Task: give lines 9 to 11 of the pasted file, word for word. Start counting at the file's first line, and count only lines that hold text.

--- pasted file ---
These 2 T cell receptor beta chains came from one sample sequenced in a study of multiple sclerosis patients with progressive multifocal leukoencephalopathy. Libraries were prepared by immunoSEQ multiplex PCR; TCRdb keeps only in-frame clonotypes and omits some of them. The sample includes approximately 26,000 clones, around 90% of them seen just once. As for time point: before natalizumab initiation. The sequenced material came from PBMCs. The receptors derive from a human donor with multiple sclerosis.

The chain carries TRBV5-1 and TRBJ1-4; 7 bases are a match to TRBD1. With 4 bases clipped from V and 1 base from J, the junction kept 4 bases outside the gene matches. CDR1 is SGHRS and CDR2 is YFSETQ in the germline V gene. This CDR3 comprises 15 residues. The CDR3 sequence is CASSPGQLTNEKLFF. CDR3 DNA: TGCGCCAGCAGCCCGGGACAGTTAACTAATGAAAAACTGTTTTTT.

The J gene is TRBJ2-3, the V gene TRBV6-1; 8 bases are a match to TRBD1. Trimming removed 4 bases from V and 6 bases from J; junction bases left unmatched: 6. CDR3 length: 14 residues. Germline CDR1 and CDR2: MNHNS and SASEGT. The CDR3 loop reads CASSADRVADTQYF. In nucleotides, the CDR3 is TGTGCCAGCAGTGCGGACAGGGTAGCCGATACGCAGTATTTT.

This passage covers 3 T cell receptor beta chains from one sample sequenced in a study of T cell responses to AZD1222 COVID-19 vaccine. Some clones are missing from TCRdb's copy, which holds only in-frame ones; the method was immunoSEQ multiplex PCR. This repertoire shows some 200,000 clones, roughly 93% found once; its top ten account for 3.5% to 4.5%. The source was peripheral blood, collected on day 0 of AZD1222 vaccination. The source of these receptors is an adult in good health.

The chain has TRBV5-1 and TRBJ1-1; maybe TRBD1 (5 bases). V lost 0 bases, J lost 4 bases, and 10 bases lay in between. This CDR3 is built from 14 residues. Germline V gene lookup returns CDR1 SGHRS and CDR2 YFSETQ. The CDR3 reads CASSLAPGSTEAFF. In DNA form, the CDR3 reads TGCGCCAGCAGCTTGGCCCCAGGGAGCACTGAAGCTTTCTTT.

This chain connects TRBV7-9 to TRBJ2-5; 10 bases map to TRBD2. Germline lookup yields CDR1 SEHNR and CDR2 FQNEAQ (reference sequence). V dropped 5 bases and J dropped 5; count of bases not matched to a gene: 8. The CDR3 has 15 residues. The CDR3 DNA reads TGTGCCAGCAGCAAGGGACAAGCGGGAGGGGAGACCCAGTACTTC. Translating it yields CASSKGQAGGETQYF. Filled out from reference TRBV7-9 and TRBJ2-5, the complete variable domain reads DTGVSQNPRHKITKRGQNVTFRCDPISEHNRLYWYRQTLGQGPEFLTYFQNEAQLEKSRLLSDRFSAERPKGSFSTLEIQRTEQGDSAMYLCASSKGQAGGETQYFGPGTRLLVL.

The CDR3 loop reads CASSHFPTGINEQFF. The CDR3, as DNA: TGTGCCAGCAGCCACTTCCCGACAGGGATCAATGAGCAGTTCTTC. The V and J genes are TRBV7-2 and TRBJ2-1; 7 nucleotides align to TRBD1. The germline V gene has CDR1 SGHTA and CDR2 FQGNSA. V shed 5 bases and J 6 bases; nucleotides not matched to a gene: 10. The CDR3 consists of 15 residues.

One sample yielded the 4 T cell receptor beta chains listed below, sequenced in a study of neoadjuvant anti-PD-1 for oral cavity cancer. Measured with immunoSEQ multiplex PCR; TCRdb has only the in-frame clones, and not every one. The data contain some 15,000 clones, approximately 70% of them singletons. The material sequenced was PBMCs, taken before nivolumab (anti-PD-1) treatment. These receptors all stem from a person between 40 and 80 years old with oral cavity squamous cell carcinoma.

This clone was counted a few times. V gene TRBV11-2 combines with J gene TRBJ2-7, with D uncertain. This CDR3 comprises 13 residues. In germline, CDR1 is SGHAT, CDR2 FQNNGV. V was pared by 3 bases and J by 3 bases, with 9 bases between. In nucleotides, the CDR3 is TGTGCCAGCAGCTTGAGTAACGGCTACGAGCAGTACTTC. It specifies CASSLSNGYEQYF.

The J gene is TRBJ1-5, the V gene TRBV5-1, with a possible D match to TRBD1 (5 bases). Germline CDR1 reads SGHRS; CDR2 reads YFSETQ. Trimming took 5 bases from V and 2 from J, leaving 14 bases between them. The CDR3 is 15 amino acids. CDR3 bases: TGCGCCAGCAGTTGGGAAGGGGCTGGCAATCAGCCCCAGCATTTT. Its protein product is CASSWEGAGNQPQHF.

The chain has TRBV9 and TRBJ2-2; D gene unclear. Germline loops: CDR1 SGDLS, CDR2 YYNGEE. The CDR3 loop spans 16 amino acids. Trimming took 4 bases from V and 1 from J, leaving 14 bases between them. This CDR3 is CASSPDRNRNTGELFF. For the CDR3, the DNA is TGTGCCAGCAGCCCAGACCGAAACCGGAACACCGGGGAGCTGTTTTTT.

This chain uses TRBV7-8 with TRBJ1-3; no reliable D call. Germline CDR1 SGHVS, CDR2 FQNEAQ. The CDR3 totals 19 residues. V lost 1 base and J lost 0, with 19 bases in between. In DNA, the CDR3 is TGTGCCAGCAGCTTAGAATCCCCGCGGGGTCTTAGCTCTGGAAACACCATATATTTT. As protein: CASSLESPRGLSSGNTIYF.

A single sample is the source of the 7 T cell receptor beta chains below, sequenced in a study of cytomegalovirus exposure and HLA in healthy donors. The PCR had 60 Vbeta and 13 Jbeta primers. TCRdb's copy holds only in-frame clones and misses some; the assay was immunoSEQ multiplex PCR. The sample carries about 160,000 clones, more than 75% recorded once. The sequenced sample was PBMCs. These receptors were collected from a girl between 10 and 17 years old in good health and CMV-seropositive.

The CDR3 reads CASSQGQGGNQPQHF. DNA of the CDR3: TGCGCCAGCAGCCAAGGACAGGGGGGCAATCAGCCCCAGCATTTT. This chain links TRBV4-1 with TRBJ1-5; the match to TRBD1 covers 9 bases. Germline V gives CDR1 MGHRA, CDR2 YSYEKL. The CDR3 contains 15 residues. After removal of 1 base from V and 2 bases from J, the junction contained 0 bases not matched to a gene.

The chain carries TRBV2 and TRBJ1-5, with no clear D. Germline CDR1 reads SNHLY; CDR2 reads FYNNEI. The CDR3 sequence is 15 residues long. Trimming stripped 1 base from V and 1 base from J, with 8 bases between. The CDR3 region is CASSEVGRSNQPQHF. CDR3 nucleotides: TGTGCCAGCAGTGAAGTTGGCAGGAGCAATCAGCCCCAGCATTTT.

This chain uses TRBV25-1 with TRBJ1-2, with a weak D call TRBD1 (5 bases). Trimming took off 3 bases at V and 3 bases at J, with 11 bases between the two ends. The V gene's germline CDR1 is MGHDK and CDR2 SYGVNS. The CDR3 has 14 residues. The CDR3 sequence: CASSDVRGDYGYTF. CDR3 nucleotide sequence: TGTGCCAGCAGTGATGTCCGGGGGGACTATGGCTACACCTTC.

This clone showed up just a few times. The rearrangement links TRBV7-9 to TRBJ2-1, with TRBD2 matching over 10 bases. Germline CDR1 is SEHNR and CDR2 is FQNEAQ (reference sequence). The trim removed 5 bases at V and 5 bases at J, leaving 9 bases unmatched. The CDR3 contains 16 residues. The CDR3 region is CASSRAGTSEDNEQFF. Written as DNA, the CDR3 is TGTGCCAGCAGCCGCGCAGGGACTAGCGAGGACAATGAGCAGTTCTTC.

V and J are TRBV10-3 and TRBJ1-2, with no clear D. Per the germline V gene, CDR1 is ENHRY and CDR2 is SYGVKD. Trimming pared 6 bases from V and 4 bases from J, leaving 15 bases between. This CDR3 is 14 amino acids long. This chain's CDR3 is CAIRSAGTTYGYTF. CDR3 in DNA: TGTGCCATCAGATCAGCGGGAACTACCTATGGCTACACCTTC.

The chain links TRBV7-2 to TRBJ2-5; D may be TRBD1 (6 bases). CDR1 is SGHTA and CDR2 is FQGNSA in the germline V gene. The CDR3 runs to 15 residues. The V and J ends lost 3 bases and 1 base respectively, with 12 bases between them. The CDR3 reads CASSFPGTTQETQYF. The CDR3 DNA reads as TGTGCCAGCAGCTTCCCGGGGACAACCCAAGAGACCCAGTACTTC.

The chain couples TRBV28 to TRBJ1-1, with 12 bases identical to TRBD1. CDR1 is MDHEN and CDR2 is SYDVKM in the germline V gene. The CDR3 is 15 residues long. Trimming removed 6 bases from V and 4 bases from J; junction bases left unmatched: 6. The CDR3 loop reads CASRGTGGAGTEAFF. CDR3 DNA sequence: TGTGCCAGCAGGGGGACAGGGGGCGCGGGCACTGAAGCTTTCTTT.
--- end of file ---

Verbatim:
This clone was counted a few times. V gene TRBV11-2 combines with J gene TRBJ2-7, with D uncertain. This CDR3 comprises 13 residues. In germline, CDR1 is SGHAT, CDR2 FQNNGV. V was pared by 3 bases and J by 3 bases, with 9 bases between. In nucleotides, the CDR3 is TGTGCCAGCAGCTTGAGTAACGGCTACGAGCAGTACTTC. It specifies CASSLSNGYEQYF.

The J gene is TRBJ1-5, the V gene TRBV5-1, with a possible D match to TRBD1 (5 bases). Germline CDR1 reads SGHRS; CDR2 reads YFSETQ. Trimming took 5 bases from V and 2 from J, leaving 14 bases between them. The CDR3 is 15 amino acids. CDR3 bases: TGCGCCAGCAGTTGGGAAGGGGCTGGCAATCAGCCCCAGCATTTT. Its protein product is CASSWEGAGNQPQHF.

The chain has TRBV9 and TRBJ2-2; D gene unclear. Germline loops: CDR1 SGDLS, CDR2 YYNGEE. The CDR3 loop spans 16 amino acids. Trimming took 4 bases from V and 1 from J, leaving 14 bases between them. This CDR3 is CASSPDRNRNTGELFF. For the CDR3, the DNA is TGTGCCAGCAGCCCAGACCGAAACCGGAACACCGGGGAGCTGTTTTTT.